SpaceX and Deep-Sea Challenger

I have been inspired by two recent events in the world of exploration. Today, the SpaceX Dragon capsule and the International Space Station (ISS) made an historic rendezvous. This is the first time that a commercial vessel approached and connected with the ISS. As I write this I am watching the live video feed of the capture with the Canadarm robotic arm. The SpaceX crew, all on the ground in Houston, guided the unmanned capsule within 10 metres of the ISS and held it stationary, relative to the space station. Next, the crew on the space station slowly moved the arm toward the capsule and captured and installed it in a compartment on the space station where its half-tonne cargo could be retrieved. All of this occurred as the space station and the Dragon capsule sped along at 27,000 km/hr, 250 miles above Northwestern Australia. This is an amazing feat of engineering that required two very skilled teams of scientists, engineers, and support workers.

Earlier this year, on March 25, James Cameron became the first person to reach the 11 km deep undersea valley known as the Marinas Trench in a solo dive. Cameron had worked with the team that built the Deepsea Challenger submersible in which he traveled and had taken earlier test dives at other locations. James Cameron is better known as a Canadian film maker but has recently contributed much to 3D underwater filming and remote vehicle technologies.

Events like this remind me that there are few limits to what humans can accomplish when we work together in teams. I am challenged to think of ways that I might contribute to scientific discoveries as I work with others. The limits that inhibit my contributions are often in my mind. I am reminded that many scientific discoveries have been made by ordinary men and women as they worked at regular jobs. Albert Einstein is famous for developing many of his theories while working at a low paying job in a patent office. Thomas Edison put together a team of workers who helped develop many of his inventions. Nikola Tesla may have been a more intelligent scientist but his work in seclusion meant that he did not contribute to as many scientific advances as his contemporary, Edison. What might humans accomplish collectively if we each continued to work at our jobs but contributed to team projects? What prevents us from dreaming big? What could you or I tackle today?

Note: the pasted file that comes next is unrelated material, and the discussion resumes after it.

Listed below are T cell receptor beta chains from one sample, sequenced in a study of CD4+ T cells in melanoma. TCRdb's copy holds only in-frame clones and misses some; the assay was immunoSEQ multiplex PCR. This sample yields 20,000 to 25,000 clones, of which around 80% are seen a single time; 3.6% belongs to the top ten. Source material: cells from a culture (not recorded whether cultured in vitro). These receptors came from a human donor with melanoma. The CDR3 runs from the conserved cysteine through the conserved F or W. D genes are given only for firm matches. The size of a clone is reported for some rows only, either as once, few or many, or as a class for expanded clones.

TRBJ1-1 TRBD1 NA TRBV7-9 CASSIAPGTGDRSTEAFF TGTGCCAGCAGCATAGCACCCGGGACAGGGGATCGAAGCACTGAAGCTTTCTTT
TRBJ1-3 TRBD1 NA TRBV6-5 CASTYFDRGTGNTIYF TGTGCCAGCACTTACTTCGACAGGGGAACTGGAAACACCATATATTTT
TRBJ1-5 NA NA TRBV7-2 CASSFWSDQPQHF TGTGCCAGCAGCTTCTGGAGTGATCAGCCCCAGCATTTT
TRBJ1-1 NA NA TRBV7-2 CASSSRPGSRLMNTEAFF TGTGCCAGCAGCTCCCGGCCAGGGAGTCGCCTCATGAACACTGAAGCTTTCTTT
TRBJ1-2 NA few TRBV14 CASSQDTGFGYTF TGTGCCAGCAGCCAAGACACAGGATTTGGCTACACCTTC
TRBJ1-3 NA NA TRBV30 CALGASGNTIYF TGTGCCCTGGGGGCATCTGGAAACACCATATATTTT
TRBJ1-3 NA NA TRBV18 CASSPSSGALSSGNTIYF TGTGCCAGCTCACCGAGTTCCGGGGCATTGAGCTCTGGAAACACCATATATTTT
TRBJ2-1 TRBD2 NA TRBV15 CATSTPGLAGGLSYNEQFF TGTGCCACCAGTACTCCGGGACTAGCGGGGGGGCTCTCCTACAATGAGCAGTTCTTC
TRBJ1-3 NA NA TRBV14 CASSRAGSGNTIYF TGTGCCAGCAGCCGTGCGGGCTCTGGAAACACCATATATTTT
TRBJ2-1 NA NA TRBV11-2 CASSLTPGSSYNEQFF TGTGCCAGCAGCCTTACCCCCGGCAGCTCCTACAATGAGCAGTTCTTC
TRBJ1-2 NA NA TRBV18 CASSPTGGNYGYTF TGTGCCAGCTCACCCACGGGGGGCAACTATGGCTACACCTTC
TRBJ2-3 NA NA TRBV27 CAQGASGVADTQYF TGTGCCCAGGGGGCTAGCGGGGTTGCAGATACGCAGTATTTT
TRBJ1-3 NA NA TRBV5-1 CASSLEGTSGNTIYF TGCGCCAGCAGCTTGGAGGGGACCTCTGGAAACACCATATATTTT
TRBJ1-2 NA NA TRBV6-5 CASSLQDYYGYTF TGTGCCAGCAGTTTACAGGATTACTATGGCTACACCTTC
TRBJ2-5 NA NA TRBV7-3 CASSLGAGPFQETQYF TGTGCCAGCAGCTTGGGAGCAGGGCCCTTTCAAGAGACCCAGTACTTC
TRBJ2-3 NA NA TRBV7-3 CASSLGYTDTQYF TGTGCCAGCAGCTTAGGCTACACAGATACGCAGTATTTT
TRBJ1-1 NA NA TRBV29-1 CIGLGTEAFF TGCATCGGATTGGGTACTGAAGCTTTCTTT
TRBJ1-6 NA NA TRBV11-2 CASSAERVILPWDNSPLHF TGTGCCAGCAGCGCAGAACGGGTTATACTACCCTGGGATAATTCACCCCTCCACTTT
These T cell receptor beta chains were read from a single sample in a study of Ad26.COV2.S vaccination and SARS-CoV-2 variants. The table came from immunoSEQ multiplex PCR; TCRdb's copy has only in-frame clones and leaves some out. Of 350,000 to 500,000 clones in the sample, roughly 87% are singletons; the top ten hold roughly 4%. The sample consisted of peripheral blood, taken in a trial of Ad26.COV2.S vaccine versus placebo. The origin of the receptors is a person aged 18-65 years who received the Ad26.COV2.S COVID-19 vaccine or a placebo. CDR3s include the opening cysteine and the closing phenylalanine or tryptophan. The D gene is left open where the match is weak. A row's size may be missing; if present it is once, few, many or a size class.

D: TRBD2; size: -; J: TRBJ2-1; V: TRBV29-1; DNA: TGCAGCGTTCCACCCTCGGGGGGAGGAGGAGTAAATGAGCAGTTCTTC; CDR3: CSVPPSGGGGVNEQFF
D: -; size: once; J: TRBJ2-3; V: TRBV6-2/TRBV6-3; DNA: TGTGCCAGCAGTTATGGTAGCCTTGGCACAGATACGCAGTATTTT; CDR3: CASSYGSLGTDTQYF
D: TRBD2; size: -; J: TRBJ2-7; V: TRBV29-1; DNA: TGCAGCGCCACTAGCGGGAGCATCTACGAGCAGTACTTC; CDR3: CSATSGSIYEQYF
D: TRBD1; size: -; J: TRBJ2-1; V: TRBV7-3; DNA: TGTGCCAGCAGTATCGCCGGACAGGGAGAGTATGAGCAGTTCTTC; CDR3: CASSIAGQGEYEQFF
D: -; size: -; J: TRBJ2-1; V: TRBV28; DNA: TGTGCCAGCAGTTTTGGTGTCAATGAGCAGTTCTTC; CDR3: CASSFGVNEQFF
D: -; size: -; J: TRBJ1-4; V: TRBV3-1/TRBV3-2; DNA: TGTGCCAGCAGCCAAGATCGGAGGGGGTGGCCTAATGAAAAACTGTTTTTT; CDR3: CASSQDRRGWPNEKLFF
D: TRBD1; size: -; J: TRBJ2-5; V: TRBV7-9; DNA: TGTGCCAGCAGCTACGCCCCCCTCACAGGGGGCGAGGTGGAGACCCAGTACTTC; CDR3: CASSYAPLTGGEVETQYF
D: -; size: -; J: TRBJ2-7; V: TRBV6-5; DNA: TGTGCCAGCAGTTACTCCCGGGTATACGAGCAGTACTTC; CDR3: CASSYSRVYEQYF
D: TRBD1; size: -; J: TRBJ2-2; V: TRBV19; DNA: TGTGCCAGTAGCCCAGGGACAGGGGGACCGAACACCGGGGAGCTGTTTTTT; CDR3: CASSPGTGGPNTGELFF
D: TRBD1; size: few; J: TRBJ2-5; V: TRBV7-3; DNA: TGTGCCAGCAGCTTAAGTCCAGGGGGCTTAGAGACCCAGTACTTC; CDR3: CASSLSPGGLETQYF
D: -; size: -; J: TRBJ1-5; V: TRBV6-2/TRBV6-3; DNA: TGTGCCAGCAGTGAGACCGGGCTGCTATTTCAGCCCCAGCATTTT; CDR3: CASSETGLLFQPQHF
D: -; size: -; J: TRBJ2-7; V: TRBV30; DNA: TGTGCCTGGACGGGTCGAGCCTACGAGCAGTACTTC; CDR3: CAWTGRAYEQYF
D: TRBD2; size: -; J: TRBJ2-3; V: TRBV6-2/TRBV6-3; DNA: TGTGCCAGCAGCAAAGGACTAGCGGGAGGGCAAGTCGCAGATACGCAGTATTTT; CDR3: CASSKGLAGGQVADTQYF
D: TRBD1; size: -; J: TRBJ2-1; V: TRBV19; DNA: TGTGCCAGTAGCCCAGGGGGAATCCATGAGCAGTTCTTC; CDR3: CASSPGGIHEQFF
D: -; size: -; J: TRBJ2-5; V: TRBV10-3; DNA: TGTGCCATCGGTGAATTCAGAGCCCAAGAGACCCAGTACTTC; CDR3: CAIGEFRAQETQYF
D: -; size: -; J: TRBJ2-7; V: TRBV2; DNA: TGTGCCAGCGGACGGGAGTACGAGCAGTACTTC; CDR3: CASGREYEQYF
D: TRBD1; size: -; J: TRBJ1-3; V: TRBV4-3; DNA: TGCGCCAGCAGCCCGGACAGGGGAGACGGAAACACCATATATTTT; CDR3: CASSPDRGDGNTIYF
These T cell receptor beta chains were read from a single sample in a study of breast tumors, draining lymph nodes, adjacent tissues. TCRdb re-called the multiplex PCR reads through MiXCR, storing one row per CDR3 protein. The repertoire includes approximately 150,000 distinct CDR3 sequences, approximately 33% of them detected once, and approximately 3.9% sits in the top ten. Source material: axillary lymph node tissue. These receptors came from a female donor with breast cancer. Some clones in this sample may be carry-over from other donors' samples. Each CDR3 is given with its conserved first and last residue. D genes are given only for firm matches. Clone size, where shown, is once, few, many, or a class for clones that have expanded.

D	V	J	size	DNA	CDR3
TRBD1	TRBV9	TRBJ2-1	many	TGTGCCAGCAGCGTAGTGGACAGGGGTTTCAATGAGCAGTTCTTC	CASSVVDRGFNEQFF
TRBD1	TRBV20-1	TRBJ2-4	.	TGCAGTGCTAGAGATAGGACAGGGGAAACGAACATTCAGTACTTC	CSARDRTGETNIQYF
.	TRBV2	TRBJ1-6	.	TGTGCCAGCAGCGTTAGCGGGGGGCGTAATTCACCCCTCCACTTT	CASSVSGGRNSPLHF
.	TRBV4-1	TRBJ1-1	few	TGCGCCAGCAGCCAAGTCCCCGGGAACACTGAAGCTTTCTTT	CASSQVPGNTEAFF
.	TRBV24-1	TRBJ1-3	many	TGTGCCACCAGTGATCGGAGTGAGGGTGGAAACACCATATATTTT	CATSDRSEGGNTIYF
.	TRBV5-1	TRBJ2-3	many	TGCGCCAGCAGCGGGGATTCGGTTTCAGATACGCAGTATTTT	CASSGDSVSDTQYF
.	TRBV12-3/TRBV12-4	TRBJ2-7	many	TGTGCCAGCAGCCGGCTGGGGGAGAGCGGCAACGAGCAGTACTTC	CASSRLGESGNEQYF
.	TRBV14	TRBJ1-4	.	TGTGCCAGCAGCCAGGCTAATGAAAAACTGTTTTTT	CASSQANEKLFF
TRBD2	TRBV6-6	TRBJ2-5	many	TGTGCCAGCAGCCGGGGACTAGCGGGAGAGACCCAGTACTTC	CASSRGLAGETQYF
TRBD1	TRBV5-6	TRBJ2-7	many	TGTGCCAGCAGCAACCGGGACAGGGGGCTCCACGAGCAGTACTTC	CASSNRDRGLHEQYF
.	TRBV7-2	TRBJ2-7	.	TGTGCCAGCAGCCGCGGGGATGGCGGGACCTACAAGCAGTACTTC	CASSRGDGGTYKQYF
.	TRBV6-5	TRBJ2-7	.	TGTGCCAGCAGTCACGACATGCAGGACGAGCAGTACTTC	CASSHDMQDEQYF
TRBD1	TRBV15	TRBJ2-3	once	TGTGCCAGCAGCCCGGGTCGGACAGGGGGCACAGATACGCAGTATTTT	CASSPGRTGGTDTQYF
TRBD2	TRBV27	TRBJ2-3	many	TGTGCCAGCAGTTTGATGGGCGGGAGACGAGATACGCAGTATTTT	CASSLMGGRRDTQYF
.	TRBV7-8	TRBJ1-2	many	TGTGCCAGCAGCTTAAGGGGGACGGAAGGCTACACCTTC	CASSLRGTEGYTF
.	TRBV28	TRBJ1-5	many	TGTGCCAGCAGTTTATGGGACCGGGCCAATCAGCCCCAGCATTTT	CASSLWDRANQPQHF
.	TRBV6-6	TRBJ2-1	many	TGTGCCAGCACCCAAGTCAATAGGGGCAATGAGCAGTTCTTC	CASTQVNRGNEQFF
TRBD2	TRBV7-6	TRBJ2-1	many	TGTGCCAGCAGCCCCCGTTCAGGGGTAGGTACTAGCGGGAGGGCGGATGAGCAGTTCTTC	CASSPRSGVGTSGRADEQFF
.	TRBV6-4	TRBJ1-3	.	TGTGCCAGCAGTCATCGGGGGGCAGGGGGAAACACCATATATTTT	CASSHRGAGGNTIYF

I love the optimism of George Bailey, played by Jimmy Stewart, in the movie “It’s a Wonderful Life.” As he begins his relationship with his soon to be wife he says this to her, “What do you want, Mary? Do you want the moon? If you want it, I’ll throw a lasso around it and pull it down for you. Hey! That’s a pretty good idea! I’ll give you the moon, Mary.” SpaceX and Deep-Sea Challenger are moon sized projects like humans tackled in the 1960s. Perhaps I need a few “lasso the moon” type dreams in my life.

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